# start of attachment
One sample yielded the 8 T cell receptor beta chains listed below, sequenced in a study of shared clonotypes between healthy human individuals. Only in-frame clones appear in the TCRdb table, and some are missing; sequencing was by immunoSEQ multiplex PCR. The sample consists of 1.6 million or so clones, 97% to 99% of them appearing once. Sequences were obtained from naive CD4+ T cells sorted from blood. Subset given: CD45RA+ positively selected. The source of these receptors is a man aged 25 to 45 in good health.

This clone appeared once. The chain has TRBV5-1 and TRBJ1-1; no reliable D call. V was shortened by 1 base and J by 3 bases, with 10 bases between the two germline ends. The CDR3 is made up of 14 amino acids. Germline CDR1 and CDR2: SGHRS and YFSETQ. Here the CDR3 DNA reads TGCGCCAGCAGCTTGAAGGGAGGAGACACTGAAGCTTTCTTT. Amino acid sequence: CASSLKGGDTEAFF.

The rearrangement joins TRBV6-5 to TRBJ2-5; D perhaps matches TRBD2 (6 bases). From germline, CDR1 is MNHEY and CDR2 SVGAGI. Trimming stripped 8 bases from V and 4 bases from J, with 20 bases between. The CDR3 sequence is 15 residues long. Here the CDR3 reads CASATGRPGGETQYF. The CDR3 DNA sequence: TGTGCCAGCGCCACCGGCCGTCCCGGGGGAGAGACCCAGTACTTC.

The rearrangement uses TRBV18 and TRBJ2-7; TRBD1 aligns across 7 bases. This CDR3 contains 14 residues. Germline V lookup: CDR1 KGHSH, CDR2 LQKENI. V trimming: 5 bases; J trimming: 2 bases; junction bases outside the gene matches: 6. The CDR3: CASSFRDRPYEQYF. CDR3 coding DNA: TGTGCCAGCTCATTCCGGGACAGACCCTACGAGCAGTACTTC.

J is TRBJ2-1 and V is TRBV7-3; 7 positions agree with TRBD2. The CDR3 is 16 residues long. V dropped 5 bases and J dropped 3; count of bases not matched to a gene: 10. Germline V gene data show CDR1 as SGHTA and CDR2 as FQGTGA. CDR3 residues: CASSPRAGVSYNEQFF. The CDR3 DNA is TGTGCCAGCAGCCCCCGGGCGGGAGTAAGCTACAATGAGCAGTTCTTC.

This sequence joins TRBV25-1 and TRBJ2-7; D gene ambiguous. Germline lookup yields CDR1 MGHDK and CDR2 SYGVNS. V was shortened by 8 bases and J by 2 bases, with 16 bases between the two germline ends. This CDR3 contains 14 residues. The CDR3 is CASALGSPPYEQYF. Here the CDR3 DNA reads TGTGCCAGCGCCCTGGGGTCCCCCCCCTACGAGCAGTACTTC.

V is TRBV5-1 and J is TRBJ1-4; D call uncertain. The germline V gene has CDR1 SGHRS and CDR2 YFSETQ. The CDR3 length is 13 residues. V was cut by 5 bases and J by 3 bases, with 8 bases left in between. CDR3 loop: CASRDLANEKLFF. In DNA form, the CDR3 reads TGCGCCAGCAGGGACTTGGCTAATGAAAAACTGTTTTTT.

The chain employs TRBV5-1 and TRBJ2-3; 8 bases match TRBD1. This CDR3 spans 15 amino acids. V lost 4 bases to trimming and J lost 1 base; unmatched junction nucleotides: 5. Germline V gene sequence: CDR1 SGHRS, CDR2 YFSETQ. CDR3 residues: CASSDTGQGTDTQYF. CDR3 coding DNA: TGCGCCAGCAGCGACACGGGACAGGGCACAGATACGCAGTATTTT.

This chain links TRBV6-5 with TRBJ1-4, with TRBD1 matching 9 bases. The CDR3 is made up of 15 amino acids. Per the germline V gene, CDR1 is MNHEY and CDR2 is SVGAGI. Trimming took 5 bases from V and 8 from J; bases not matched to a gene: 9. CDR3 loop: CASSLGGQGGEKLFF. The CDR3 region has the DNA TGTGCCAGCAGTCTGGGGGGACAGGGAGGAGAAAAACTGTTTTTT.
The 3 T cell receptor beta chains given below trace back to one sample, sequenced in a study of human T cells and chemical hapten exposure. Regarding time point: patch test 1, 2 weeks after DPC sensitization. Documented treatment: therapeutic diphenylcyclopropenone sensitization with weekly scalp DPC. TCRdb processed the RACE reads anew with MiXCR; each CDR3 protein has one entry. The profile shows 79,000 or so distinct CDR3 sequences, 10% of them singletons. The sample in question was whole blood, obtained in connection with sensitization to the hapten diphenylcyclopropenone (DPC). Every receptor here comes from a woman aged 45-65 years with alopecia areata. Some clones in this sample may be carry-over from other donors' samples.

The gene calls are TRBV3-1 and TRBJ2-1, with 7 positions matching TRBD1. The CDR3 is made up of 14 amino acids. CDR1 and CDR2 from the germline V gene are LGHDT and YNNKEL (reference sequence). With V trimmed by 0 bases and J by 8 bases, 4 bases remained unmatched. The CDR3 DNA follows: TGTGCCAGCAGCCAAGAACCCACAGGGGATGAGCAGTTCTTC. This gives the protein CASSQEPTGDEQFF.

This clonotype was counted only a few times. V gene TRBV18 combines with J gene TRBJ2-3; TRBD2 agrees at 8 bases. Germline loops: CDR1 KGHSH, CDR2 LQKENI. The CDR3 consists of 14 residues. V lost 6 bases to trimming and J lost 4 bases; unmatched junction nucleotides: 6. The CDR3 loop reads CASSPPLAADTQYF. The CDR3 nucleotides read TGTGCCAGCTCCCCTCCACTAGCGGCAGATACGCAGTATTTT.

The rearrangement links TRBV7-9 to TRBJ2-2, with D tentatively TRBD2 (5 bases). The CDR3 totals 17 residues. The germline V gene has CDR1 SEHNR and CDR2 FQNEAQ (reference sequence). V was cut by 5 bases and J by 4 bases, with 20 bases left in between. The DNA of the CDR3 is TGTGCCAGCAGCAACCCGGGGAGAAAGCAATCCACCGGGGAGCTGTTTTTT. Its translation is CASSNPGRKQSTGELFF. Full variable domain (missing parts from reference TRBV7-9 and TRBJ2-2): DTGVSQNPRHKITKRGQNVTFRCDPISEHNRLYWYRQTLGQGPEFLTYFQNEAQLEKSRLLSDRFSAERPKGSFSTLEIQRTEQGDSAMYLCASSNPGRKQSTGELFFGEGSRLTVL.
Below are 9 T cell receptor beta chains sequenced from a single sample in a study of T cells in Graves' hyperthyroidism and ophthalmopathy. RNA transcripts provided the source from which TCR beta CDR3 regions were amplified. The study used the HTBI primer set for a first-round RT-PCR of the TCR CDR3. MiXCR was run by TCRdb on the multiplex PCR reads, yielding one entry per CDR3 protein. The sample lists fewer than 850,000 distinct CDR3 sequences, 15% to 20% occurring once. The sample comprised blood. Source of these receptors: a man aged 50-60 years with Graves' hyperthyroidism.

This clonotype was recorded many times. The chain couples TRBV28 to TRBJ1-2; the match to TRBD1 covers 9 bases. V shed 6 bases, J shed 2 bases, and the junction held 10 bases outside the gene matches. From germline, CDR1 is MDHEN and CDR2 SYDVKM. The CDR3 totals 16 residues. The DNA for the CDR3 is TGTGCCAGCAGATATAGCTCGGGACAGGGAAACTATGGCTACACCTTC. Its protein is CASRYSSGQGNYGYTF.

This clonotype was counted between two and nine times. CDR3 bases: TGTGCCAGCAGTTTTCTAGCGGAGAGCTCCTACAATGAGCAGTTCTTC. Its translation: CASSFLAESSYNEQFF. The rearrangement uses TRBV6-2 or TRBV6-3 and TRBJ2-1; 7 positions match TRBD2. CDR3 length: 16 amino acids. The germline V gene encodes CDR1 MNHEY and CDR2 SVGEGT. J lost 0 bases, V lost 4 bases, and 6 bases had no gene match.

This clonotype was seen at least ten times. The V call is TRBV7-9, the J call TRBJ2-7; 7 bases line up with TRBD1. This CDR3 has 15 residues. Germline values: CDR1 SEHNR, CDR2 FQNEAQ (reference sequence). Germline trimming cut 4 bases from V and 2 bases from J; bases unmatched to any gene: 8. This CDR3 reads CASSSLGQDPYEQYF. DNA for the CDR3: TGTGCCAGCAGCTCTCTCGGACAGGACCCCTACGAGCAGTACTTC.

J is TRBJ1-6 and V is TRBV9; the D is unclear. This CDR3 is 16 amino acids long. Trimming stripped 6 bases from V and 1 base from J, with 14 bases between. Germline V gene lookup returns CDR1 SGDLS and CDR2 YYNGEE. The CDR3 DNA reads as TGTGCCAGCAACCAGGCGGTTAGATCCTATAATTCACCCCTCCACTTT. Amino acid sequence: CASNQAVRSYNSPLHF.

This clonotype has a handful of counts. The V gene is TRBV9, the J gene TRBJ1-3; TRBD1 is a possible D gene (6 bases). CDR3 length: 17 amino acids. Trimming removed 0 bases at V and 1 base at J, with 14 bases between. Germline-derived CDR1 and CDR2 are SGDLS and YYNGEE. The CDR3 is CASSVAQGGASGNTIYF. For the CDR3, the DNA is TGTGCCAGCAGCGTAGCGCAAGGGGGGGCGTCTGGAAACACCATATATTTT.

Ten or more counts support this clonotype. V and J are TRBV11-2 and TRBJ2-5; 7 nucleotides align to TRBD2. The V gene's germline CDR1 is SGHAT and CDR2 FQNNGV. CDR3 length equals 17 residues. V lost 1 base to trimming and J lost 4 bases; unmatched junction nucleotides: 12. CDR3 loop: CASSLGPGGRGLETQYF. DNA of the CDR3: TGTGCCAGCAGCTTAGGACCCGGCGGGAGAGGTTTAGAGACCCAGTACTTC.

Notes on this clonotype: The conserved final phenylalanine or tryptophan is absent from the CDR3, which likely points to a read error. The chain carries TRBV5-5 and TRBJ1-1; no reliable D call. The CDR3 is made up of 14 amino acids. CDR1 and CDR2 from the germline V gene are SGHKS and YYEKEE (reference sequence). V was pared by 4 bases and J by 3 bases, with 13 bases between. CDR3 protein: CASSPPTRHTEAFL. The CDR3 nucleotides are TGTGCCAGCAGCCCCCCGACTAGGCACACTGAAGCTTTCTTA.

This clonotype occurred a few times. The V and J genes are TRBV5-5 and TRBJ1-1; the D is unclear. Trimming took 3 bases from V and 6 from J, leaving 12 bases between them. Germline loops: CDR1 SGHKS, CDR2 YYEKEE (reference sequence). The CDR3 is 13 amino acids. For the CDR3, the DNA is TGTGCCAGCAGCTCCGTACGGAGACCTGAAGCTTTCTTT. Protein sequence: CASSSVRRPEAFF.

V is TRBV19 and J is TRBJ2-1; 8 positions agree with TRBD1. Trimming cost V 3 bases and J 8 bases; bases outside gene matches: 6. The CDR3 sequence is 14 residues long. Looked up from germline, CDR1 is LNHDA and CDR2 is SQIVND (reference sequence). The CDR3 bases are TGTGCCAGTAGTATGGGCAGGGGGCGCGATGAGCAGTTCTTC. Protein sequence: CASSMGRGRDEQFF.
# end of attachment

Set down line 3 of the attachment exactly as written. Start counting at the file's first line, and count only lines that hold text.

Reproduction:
The rearrangement joins TRBV6-5 to TRBJ2-5; D perhaps matches TRBD2 (6 bases). From germline, CDR1 is MNHEY and CDR2 SVGAGI. Trimming stripped 8 bases from V and 4 bases from J, with 20 bases between. The CDR3 sequence is 15 residues long. Here the CDR3 reads CASATGRPGGETQYF. The CDR3 DNA sequence: TGTGCCAGCGCCACCGGCCGTCCCGGGGGAGAGACCCAGTACTTC.